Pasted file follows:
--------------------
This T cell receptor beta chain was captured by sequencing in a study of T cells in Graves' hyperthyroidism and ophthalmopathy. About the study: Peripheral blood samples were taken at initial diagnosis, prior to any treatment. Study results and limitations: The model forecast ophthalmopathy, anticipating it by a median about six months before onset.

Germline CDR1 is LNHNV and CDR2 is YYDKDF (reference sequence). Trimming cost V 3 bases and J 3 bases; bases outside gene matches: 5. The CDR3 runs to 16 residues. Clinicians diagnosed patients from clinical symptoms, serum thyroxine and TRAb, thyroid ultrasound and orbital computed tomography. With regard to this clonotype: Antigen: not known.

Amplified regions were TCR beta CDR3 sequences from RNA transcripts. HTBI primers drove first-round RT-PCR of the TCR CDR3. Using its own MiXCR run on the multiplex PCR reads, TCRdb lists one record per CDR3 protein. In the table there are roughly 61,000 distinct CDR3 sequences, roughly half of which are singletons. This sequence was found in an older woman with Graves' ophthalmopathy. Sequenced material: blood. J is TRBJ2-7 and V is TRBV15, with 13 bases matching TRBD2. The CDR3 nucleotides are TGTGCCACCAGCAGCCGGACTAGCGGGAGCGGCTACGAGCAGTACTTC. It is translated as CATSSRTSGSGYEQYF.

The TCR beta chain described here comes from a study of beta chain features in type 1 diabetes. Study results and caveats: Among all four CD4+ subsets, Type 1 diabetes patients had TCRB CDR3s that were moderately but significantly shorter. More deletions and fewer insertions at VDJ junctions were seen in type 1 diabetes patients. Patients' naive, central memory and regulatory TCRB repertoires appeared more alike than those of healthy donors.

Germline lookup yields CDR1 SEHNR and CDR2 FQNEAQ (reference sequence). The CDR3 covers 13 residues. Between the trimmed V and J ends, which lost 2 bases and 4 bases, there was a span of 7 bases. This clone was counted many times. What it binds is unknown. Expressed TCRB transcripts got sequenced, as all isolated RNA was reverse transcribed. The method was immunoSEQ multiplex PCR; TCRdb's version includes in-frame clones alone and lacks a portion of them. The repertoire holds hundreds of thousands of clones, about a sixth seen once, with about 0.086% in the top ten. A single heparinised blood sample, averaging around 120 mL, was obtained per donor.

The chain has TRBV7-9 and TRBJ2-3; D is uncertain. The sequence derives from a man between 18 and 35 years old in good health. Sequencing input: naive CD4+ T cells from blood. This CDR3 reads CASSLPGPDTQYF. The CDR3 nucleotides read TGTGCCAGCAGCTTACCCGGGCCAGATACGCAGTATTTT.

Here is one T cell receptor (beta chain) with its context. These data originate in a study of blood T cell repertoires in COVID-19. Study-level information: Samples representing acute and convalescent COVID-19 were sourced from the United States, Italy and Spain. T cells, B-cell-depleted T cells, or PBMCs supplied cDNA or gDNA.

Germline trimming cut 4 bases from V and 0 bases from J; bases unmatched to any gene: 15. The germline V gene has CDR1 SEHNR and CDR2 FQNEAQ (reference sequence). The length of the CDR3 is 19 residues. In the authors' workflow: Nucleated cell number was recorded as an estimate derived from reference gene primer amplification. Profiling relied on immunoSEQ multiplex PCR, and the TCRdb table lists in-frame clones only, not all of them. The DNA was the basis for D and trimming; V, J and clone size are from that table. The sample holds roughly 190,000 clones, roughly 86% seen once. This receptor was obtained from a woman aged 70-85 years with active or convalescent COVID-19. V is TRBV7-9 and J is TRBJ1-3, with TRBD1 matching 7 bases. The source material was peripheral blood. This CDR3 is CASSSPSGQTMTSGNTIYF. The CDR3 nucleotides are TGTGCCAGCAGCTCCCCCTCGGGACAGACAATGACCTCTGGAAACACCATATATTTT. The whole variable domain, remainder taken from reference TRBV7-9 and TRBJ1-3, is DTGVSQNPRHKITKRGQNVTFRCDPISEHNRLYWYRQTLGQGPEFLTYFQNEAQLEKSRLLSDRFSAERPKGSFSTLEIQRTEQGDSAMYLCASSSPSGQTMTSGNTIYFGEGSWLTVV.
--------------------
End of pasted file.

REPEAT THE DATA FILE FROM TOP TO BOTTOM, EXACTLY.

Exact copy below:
This T cell receptor beta chain was captured by sequencing in a study of T cells in Graves' hyperthyroidism and ophthalmopathy. About the study: Peripheral blood samples were taken at initial diagnosis, prior to any treatment. Study results and limitations: The model forecast ophthalmopathy, anticipating it by a median about six months before onset.

Germline CDR1 is LNHNV and CDR2 is YYDKDF (reference sequence). Trimming cost V 3 bases and J 3 bases; bases outside gene matches: 5. The CDR3 runs to 16 residues. Clinicians diagnosed patients from clinical symptoms, serum thyroxine and TRAb, thyroid ultrasound and orbital computed tomography. With regard to this clonotype: Antigen: not known.

Amplified regions were TCR beta CDR3 sequences from RNA transcripts. HTBI primers drove first-round RT-PCR of the TCR CDR3. Using its own MiXCR run on the multiplex PCR reads, TCRdb lists one record per CDR3 protein. In the table there are roughly 61,000 distinct CDR3 sequences, roughly half of which are singletons. This sequence was found in an older woman with Graves' ophthalmopathy. Sequenced material: blood. J is TRBJ2-7 and V is TRBV15, with 13 bases matching TRBD2. The CDR3 nucleotides are TGTGCCACCAGCAGCCGGACTAGCGGGAGCGGCTACGAGCAGTACTTC. It is translated as CATSSRTSGSGYEQYF.

The TCR beta chain described here comes from a study of beta chain features in type 1 diabetes. Study results and caveats: Among all four CD4+ subsets, Type 1 diabetes patients had TCRB CDR3s that were moderately but significantly shorter. More deletions and fewer insertions at VDJ junctions were seen in type 1 diabetes patients. Patients' naive, central memory and regulatory TCRB repertoires appeared more alike than those of healthy donors.

Germline lookup yields CDR1 SEHNR and CDR2 FQNEAQ (reference sequence). The CDR3 covers 13 residues. Between the trimmed V and J ends, which lost 2 bases and 4 bases, there was a span of 7 bases. This clone was counted many times. What it binds is unknown. Expressed TCRB transcripts got sequenced, as all isolated RNA was reverse transcribed. The method was immunoSEQ multiplex PCR; TCRdb's version includes in-frame clones alone and lacks a portion of them. The repertoire holds hundreds of thousands of clones, about a sixth seen once, with about 0.086% in the top ten. A single heparinised blood sample, averaging around 120 mL, was obtained per donor.

The chain has TRBV7-9 and TRBJ2-3; D is uncertain. The sequence derives from a man between 18 and 35 years old in good health. Sequencing input: naive CD4+ T cells from blood. This CDR3 reads CASSLPGPDTQYF. The CDR3 nucleotides read TGTGCCAGCAGCTTACCCGGGCCAGATACGCAGTATTTT.

Here is one T cell receptor (beta chain) with its context. These data originate in a study of blood T cell repertoires in COVID-19. Study-level information: Samples representing acute and convalescent COVID-19 were sourced from the United States, Italy and Spain. T cells, B-cell-depleted T cells, or PBMCs supplied cDNA or gDNA.

Germline trimming cut 4 bases from V and 0 bases from J; bases unmatched to any gene: 15. The germline V gene has CDR1 SEHNR and CDR2 FQNEAQ (reference sequence). The length of the CDR3 is 19 residues. In the authors' workflow: Nucleated cell number was recorded as an estimate derived from reference gene primer amplification. Profiling relied on immunoSEQ multiplex PCR, and the TCRdb table lists in-frame clones only, not all of them. The DNA was the basis for D and trimming; V, J and clone size are from that table. The sample holds roughly 190,000 clones, roughly 86% seen once. This receptor was obtained from a woman aged 70-85 years with active or convalescent COVID-19. V is TRBV7-9 and J is TRBJ1-3, with TRBD1 matching 7 bases. The source material was peripheral blood. This CDR3 is CASSSPSGQTMTSGNTIYF. The CDR3 nucleotides are TGTGCCAGCAGCTCCCCCTCGGGACAGACAATGACCTCTGGAAACACCATATATTTT. The whole variable domain, remainder taken from reference TRBV7-9 and TRBJ1-3, is DTGVSQNPRHKITKRGQNVTFRCDPISEHNRLYWYRQTLGQGPEFLTYFQNEAQLEKSRLLSDRFSAERPKGSFSTLEIQRTEQGDSAMYLCASSSPSGQTMTSGNTIYFGEGSWLTVV.